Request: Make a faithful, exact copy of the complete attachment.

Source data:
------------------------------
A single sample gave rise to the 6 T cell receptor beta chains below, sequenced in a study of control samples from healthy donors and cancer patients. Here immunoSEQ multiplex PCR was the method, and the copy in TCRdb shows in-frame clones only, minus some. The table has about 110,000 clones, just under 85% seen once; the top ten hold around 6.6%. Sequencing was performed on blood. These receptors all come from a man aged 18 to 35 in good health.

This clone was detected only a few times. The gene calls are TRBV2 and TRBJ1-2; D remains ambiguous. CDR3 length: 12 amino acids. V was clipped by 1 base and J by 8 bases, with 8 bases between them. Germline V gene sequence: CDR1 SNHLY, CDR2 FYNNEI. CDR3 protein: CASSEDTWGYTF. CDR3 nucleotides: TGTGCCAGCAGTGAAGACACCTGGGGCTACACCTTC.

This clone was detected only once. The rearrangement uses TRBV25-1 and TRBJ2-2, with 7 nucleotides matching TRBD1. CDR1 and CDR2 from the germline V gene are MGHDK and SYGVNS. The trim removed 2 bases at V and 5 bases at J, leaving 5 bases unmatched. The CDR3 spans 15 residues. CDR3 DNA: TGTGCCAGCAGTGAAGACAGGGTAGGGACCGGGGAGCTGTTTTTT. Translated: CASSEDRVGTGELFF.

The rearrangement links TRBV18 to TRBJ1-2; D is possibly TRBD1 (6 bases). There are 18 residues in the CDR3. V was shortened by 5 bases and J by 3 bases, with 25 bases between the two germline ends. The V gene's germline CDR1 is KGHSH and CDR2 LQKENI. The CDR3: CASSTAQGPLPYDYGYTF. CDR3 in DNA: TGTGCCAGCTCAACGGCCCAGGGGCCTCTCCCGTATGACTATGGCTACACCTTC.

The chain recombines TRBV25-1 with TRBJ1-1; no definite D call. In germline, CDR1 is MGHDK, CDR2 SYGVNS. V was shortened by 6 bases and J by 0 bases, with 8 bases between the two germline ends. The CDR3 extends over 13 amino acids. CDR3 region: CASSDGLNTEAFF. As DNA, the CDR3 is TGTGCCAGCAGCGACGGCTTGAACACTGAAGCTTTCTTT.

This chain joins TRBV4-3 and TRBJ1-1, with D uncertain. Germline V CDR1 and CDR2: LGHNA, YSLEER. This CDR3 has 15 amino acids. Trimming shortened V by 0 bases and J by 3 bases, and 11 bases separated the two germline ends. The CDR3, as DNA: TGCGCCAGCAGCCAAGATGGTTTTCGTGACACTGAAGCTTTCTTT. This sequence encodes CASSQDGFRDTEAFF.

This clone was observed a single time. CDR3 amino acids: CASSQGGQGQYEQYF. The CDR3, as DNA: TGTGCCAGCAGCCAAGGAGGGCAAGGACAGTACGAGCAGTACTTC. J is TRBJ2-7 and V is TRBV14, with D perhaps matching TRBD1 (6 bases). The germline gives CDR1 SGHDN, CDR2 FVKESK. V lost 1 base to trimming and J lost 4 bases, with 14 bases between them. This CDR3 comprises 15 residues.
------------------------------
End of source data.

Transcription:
A single sample gave rise to the 6 T cell receptor beta chains below, sequenced in a study of control samples from healthy donors and cancer patients. Here immunoSEQ multiplex PCR was the method, and the copy in TCRdb shows in-frame clones only, minus some. The table has about 110,000 clones, just under 85% seen once; the top ten hold around 6.6%. Sequencing was performed on blood. These receptors all come from a man aged 18 to 35 in good health.

This clone was detected only a few times. The gene calls are TRBV2 and TRBJ1-2; D remains ambiguous. CDR3 length: 12 amino acids. V was clipped by 1 base and J by 8 bases, with 8 bases between them. Germline V gene sequence: CDR1 SNHLY, CDR2 FYNNEI. CDR3 protein: CASSEDTWGYTF. CDR3 nucleotides: TGTGCCAGCAGTGAAGACACCTGGGGCTACACCTTC.

This clone was detected only once. The rearrangement uses TRBV25-1 and TRBJ2-2, with 7 nucleotides matching TRBD1. CDR1 and CDR2 from the germline V gene are MGHDK and SYGVNS. The trim removed 2 bases at V and 5 bases at J, leaving 5 bases unmatched. The CDR3 spans 15 residues. CDR3 DNA: TGTGCCAGCAGTGAAGACAGGGTAGGGACCGGGGAGCTGTTTTTT. Translated: CASSEDRVGTGELFF.

The rearrangement links TRBV18 to TRBJ1-2; D is possibly TRBD1 (6 bases). There are 18 residues in the CDR3. V was shortened by 5 bases and J by 3 bases, with 25 bases between the two germline ends. The V gene's germline CDR1 is KGHSH and CDR2 LQKENI. The CDR3: CASSTAQGPLPYDYGYTF. CDR3 in DNA: TGTGCCAGCTCAACGGCCCAGGGGCCTCTCCCGTATGACTATGGCTACACCTTC.

The chain recombines TRBV25-1 with TRBJ1-1; no definite D call. In germline, CDR1 is MGHDK, CDR2 SYGVNS. V was shortened by 6 bases and J by 0 bases, with 8 bases between the two germline ends. The CDR3 extends over 13 amino acids. CDR3 region: CASSDGLNTEAFF. As DNA, the CDR3 is TGTGCCAGCAGCGACGGCTTGAACACTGAAGCTTTCTTT.

This chain joins TRBV4-3 and TRBJ1-1, with D uncertain. Germline V CDR1 and CDR2: LGHNA, YSLEER. This CDR3 has 15 amino acids. Trimming shortened V by 0 bases and J by 3 bases, and 11 bases separated the two germline ends. The CDR3, as DNA: TGCGCCAGCAGCCAAGATGGTTTTCGTGACACTGAAGCTTTCTTT. This sequence encodes CASSQDGFRDTEAFF.

This clone was observed a single time. CDR3 amino acids: CASSQGGQGQYEQYF. The CDR3, as DNA: TGTGCCAGCAGCCAAGGAGGGCAAGGACAGTACGAGCAGTACTTC. J is TRBJ2-7 and V is TRBV14, with D perhaps matching TRBD1 (6 bases). The germline gives CDR1 SGHDN, CDR2 FVKESK. V lost 1 base to trimming and J lost 4 bases, with 14 bases between them. This CDR3 comprises 15 residues.